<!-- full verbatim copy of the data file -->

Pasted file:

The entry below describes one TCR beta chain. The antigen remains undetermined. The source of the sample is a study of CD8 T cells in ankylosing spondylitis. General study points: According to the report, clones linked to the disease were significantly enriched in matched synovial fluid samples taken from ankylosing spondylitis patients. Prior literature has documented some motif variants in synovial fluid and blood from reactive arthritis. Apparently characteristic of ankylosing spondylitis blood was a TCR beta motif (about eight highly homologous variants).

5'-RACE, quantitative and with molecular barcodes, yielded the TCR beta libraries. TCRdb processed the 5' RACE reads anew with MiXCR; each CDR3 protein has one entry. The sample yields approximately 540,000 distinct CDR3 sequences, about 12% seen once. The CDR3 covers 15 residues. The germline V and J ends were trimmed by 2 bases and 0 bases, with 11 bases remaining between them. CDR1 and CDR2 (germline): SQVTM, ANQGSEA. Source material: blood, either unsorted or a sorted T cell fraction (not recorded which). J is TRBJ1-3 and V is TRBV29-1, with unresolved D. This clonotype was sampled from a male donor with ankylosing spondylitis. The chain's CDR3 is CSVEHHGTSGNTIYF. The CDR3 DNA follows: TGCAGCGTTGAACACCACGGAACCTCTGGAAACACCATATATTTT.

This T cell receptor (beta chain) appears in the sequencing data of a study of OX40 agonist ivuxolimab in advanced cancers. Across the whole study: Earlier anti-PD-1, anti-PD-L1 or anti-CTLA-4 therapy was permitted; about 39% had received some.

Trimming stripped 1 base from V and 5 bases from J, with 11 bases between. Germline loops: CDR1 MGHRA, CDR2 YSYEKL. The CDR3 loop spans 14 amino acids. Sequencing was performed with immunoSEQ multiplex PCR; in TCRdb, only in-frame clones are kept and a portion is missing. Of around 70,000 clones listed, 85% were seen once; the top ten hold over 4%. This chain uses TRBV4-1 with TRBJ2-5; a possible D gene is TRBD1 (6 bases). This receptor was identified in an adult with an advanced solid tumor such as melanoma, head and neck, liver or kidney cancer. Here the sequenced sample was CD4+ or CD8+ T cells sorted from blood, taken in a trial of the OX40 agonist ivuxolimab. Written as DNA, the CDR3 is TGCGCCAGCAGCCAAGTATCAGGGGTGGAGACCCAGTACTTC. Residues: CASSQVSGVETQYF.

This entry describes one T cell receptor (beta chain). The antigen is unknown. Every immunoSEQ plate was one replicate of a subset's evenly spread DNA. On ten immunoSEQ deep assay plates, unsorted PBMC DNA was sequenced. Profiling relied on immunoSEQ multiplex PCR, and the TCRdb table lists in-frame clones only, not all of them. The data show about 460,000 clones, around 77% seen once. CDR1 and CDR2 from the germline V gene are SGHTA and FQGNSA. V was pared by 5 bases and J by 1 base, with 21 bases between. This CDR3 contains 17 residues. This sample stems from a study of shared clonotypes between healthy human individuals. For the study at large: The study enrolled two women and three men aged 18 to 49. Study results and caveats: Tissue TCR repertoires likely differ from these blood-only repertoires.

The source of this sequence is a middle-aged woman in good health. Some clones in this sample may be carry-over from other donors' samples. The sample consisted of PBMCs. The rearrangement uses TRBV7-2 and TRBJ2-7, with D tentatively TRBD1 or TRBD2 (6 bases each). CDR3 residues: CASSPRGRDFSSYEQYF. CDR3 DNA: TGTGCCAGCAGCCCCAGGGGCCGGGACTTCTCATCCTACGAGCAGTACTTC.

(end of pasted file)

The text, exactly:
The entry below describes one TCR beta chain. The antigen remains undetermined. The source of the sample is a study of CD8 T cells in ankylosing spondylitis. General study points: According to the report, clones linked to the disease were significantly enriched in matched synovial fluid samples taken from ankylosing spondylitis patients. Prior literature has documented some motif variants in synovial fluid and blood from reactive arthritis. Apparently characteristic of ankylosing spondylitis blood was a TCR beta motif (about eight highly homologous variants).

5'-RACE, quantitative and with molecular barcodes, yielded the TCR beta libraries. TCRdb processed the 5' RACE reads anew with MiXCR; each CDR3 protein has one entry. The sample yields approximately 540,000 distinct CDR3 sequences, about 12% seen once. The CDR3 covers 15 residues. The germline V and J ends were trimmed by 2 bases and 0 bases, with 11 bases remaining between them. CDR1 and CDR2 (germline): SQVTM, ANQGSEA. Source material: blood, either unsorted or a sorted T cell fraction (not recorded which). J is TRBJ1-3 and V is TRBV29-1, with unresolved D. This clonotype was sampled from a male donor with ankylosing spondylitis. The chain's CDR3 is CSVEHHGTSGNTIYF. The CDR3 DNA follows: TGCAGCGTTGAACACCACGGAACCTCTGGAAACACCATATATTTT.

This T cell receptor (beta chain) appears in the sequencing data of a study of OX40 agonist ivuxolimab in advanced cancers. Across the whole study: Earlier anti-PD-1, anti-PD-L1 or anti-CTLA-4 therapy was permitted; about 39% had received some.

Trimming stripped 1 base from V and 5 bases from J, with 11 bases between. Germline loops: CDR1 MGHRA, CDR2 YSYEKL. The CDR3 loop spans 14 amino acids. Sequencing was performed with immunoSEQ multiplex PCR; in TCRdb, only in-frame clones are kept and a portion is missing. Of around 70,000 clones listed, 85% were seen once; the top ten hold over 4%. This chain uses TRBV4-1 with TRBJ2-5; a possible D gene is TRBD1 (6 bases). This receptor was identified in an adult with an advanced solid tumor such as melanoma, head and neck, liver or kidney cancer. Here the sequenced sample was CD4+ or CD8+ T cells sorted from blood, taken in a trial of the OX40 agonist ivuxolimab. Written as DNA, the CDR3 is TGCGCCAGCAGCCAAGTATCAGGGGTGGAGACCCAGTACTTC. Residues: CASSQVSGVETQYF.

This entry describes one T cell receptor (beta chain). The antigen is unknown. Every immunoSEQ plate was one replicate of a subset's evenly spread DNA. On ten immunoSEQ deep assay plates, unsorted PBMC DNA was sequenced. Profiling relied on immunoSEQ multiplex PCR, and the TCRdb table lists in-frame clones only, not all of them. The data show about 460,000 clones, around 77% seen once. CDR1 and CDR2 from the germline V gene are SGHTA and FQGNSA. V was pared by 5 bases and J by 1 base, with 21 bases between. This CDR3 contains 17 residues. This sample stems from a study of shared clonotypes between healthy human individuals. For the study at large: The study enrolled two women and three men aged 18 to 49. Study results and caveats: Tissue TCR repertoires likely differ from these blood-only repertoires.

The source of this sequence is a middle-aged woman in good health. Some clones in this sample may be carry-over from other donors' samples. The sample consisted of PBMCs. The rearrangement uses TRBV7-2 and TRBJ2-7, with D tentatively TRBD1 or TRBD2 (6 bases each). CDR3 residues: CASSPRGRDFSSYEQYF. CDR3 DNA: TGTGCCAGCAGCCCCAGGGGCCGGGACTTCTCATCCTACGAGCAGTACTTC.